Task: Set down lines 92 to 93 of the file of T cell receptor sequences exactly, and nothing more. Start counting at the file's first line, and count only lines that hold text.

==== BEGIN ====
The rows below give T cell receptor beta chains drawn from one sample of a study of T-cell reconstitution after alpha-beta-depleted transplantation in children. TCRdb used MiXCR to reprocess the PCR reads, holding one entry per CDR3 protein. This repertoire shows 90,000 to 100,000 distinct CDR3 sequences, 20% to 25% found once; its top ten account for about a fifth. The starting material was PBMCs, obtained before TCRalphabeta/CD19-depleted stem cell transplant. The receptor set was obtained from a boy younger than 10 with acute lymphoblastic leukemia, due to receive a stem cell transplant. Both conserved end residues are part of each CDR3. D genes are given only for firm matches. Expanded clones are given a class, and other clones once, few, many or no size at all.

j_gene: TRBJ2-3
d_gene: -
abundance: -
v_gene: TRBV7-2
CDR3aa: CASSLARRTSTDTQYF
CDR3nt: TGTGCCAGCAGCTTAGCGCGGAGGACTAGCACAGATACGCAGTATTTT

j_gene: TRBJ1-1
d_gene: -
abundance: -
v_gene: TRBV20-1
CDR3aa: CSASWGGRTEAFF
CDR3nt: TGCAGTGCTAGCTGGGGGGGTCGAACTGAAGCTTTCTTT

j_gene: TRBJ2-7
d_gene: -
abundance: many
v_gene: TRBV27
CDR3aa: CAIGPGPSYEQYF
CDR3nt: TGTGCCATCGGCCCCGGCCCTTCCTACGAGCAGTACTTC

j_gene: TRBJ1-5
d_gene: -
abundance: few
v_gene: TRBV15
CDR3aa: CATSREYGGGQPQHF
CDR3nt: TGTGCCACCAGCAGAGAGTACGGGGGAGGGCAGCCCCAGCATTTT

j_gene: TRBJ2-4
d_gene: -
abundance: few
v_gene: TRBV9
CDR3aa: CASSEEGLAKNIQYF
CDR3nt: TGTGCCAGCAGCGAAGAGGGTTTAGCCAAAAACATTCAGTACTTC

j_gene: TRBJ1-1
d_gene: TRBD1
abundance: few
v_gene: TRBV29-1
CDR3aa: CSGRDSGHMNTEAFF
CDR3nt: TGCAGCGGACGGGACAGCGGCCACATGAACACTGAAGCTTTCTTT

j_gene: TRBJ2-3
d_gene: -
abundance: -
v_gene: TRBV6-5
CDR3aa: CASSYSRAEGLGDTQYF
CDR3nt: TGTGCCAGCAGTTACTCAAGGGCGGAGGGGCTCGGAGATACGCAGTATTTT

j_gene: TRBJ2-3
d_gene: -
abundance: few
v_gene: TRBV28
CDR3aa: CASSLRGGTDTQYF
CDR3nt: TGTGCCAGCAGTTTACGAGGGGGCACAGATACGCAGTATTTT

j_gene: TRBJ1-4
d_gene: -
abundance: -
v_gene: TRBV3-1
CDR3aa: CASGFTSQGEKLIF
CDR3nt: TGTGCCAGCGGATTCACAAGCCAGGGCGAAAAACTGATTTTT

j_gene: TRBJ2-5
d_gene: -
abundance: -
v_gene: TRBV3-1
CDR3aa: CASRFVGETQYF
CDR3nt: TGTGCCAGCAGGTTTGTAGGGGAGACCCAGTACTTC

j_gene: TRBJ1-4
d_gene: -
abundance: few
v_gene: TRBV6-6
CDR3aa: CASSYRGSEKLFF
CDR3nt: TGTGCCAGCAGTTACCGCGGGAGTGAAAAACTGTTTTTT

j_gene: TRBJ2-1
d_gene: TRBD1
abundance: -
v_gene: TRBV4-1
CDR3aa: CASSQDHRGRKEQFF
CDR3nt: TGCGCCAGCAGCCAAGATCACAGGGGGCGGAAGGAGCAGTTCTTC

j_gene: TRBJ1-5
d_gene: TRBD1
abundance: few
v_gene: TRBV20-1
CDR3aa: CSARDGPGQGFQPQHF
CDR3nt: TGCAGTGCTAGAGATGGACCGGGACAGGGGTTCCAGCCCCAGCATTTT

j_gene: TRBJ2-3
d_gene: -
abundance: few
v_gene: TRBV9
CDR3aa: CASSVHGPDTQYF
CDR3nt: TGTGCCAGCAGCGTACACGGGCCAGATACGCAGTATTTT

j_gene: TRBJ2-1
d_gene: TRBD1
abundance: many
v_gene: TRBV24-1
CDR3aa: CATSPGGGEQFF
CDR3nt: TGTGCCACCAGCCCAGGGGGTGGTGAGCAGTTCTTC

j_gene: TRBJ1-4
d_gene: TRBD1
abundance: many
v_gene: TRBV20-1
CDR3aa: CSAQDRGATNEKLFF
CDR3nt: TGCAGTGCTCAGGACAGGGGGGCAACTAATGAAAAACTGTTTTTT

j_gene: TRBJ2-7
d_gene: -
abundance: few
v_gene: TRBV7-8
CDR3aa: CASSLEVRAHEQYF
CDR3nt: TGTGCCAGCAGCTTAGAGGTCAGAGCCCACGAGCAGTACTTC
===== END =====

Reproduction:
j_gene: TRBJ1-4
d_gene: TRBD1